Patina
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  1. #1
    Member imaCoolRobot's Avatar
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    Patina

    Today I noticed the inevitable scratch on my relatively new watch. It’s not bad, noticeable in bright sunlight.

    Then I got thinking.

    How long and how many scratches does it take before it’s considered patina?
    “If we could be satisfied with anything, we should have been satisfied long ago.”
    ― Seneca

  2. #2
    Member ffritz's Avatar
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    Re: Patina

    Quote Originally Posted by imaCoolRobot View Post
    How long and how many scratches does it take before it’s considered patina?
    Those are two different things. Both scratches and patina give a watch an aged/used look, but scratches don't make patina..

  3. #3
    Member timefleas's Avatar
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    Re: Patina

    For me, in terms of watches, I only use "patina" to refer to changes in the case metal, the dial and hands (color, corrosion, etc.), but not the crystal. Crystals that are scratched are crystals that are scratched--never welcome, and how intrusive/annoying they are is essentially a factor of how deep and noticeable they are. Some don't mind scratches, some say they add character, but I'll take my patina on any surface other than the crystal--on the crystal, it's just damage--how bad it is depends on how tolerant you are--I'm not all that tolerant when it comes to crystals (and as such, generally avoid watches that have anything other than Sapphire).

    In a word, "patina" refers to changes to the colors, metals and surfaces of the watch due to natural causes--exposure to the elements such as light, water, oxygen and so forth--while scratches are man-made--damage received as a result of something the wearer did. Patina is generally acceptable, and expected, while scratches are usually not desired, nor, with some care, expected. Patina may positively affect the value of a watch--in some cases making it even more desirable, while scratches, on the other hand, would in nearly all cases lower the value.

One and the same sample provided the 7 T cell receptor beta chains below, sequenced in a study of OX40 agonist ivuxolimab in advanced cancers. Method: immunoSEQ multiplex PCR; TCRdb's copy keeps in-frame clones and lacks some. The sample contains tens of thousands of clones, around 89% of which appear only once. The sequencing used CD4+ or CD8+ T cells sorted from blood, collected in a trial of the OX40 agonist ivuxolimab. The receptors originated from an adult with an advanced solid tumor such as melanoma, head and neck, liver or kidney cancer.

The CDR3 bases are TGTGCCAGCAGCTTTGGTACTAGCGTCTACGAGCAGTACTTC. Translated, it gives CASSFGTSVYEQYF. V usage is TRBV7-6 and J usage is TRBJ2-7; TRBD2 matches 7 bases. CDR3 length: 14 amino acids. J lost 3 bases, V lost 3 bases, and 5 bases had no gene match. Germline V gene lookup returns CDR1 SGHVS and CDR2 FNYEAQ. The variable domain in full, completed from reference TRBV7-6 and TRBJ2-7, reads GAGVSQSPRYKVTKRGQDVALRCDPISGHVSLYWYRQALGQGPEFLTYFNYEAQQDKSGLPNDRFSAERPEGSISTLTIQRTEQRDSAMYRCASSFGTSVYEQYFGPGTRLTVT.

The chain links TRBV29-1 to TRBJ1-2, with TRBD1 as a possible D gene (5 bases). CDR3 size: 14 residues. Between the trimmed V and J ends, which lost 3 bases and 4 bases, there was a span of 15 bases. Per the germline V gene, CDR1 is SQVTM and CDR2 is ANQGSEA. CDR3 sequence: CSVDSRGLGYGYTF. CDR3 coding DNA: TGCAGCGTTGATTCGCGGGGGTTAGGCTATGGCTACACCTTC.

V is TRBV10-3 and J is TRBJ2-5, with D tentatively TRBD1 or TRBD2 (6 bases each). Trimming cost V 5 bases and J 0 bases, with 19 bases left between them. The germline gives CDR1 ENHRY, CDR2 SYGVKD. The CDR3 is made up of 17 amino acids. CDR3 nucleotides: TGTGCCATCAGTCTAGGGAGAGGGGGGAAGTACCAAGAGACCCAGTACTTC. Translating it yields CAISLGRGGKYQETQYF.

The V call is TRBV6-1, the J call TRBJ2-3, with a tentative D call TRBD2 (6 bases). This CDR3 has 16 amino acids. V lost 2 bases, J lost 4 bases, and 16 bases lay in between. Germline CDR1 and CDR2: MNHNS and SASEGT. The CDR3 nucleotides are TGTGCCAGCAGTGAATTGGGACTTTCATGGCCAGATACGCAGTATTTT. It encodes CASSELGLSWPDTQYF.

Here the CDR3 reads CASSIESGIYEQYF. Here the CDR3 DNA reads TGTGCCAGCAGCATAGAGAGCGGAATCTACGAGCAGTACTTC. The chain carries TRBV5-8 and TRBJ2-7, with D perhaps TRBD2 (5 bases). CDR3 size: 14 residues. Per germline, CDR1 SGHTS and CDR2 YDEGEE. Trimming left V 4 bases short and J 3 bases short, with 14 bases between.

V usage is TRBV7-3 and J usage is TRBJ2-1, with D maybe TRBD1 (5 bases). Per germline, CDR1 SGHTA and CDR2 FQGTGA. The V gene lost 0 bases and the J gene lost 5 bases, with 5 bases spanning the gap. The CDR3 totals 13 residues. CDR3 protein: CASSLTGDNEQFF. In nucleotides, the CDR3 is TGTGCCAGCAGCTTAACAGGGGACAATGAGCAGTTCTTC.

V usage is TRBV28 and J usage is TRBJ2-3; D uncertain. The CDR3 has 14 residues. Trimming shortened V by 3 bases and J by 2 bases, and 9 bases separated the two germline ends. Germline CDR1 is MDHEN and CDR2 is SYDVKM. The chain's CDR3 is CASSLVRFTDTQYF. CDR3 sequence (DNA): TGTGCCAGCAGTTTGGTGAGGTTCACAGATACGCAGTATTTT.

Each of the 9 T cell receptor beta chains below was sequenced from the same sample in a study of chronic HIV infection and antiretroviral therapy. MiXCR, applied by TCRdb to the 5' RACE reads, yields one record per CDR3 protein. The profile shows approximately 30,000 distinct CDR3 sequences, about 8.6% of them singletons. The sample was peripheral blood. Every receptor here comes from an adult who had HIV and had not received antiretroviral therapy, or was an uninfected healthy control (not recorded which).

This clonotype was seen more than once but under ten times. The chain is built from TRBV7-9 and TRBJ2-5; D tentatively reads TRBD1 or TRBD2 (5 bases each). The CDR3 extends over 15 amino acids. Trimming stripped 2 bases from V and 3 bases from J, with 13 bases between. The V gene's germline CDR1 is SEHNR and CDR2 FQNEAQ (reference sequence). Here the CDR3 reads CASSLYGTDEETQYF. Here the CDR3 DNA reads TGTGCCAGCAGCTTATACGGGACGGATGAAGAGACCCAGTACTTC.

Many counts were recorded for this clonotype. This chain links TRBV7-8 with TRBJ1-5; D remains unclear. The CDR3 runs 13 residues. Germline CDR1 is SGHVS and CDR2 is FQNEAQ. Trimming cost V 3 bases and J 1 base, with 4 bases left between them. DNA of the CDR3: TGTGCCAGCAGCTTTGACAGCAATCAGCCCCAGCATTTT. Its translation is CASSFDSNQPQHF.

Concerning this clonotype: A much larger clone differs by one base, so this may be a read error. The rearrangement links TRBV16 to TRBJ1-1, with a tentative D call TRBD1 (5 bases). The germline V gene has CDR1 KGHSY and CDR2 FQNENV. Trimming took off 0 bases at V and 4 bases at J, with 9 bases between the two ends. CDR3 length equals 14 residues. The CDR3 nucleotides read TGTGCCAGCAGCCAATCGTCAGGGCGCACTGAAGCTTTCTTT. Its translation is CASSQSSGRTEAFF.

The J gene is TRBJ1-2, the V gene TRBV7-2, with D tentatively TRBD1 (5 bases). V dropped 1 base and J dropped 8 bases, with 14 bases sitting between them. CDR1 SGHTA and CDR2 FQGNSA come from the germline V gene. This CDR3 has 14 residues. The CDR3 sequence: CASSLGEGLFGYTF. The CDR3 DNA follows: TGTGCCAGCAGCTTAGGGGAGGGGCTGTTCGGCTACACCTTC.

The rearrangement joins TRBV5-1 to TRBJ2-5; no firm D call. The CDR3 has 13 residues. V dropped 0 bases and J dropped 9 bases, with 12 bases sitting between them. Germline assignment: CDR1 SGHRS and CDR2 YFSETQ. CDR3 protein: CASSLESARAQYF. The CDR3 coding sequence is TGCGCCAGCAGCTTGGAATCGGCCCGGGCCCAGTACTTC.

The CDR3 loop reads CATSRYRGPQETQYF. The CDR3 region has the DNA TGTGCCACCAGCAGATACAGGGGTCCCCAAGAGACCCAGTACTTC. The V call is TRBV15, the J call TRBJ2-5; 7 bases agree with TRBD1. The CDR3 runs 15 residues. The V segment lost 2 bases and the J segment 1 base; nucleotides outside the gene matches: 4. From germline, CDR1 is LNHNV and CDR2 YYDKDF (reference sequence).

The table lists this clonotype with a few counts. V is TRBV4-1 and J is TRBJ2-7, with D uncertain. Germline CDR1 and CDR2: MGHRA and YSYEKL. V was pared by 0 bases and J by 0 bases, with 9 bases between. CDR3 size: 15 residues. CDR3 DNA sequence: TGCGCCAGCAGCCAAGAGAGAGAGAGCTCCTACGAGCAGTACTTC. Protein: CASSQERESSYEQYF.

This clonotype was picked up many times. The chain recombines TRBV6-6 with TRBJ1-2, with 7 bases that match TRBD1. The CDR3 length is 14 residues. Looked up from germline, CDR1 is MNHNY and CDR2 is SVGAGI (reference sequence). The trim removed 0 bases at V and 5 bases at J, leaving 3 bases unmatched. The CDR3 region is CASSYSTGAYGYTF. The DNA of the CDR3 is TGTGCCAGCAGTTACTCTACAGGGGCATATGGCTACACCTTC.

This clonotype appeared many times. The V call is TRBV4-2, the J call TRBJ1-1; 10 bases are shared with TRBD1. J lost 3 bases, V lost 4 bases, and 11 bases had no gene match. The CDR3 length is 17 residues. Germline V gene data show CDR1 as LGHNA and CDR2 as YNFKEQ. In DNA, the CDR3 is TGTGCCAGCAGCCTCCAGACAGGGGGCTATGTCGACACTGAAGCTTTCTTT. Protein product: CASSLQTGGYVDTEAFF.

Last edited by timefleas; September 17th, 2018 at 03:27.
    Tirete likes this.

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  5. #4
    Member rdoder's Avatar
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    Re: Patina

    Don't know the definition of patina, but I have about three watches that are so thoroughly scratched, unless a new scratch or dent is particularly long or deep, all new scratches blend in with old ones, and I stopped paying attention to how scratched they are, because I know they are thoroughly scratched. Those are my best wear-without-care watches. Sometimes I wish new watches come like that, pre-scratched, ready-to-wear-without-care. :)

    Whereas some of my new or relatively new watches I track so carefully every tiny new scratch that gets added despite most careful wearing. Doh! At this rate, some of my watches might never reach thoroughly scratched state in my ownership, to be enjoyed or sold by the next person in such state after me.
    imaCoolRobot likes this.

  6. #5
    Member sticky's Avatar
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    Re: Patina

    For me when I stop wincing at each scuff scratches become patina.
    catsteeth likes this.

  7. #6
    Member chosenhandle's Avatar
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    Re: Patina

    Quote Originally Posted by imaCoolRobot View Post
    Today I noticed the inevitable scratch on my relatively new watch. It’s not bad, noticeable in bright sunlight.
    scrrrrrrrrrrrrraaaaaaaaaaaatch!!!!

  8. #7
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    Re: Patina

    I think when you can start to appreciate the imperfections you can call it patina.

  9. #8
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    Sorry but the scratches dont cause patina.
    41Mets likes this.

  10. #9
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    Re: Patina

    Patina normally refers to oxidation of bronze or similar metals, however it can mean a surface appearance of something grown beautiful especially with age or use.....so, scratches on a crystal can indicate an impression or appearance of age, although we all know a scratch can occur on day one of ownership of a brand new watch (the humanity!!!!!). So the bigger question is, when is a scratch considered patina? To me, the scratch can be considered patina when viewed in conjunction with age of the watch.

    To answer the original question, whether it's 1 or 100 scratches or dings, patina is in the eye of the beholder, but normally goes hand in hand with age of the watch. 10 scratches on a 2018 Rolex Submariner is not the same as 1 on a 1969 Submariner.

  11. #10
    Member TwentiethCenturyFox's Avatar
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    Re: Patina

    Another nope on scratches as patina. Doscolered hands or creamy lume =yes on patina.
    ACoulson likes this.

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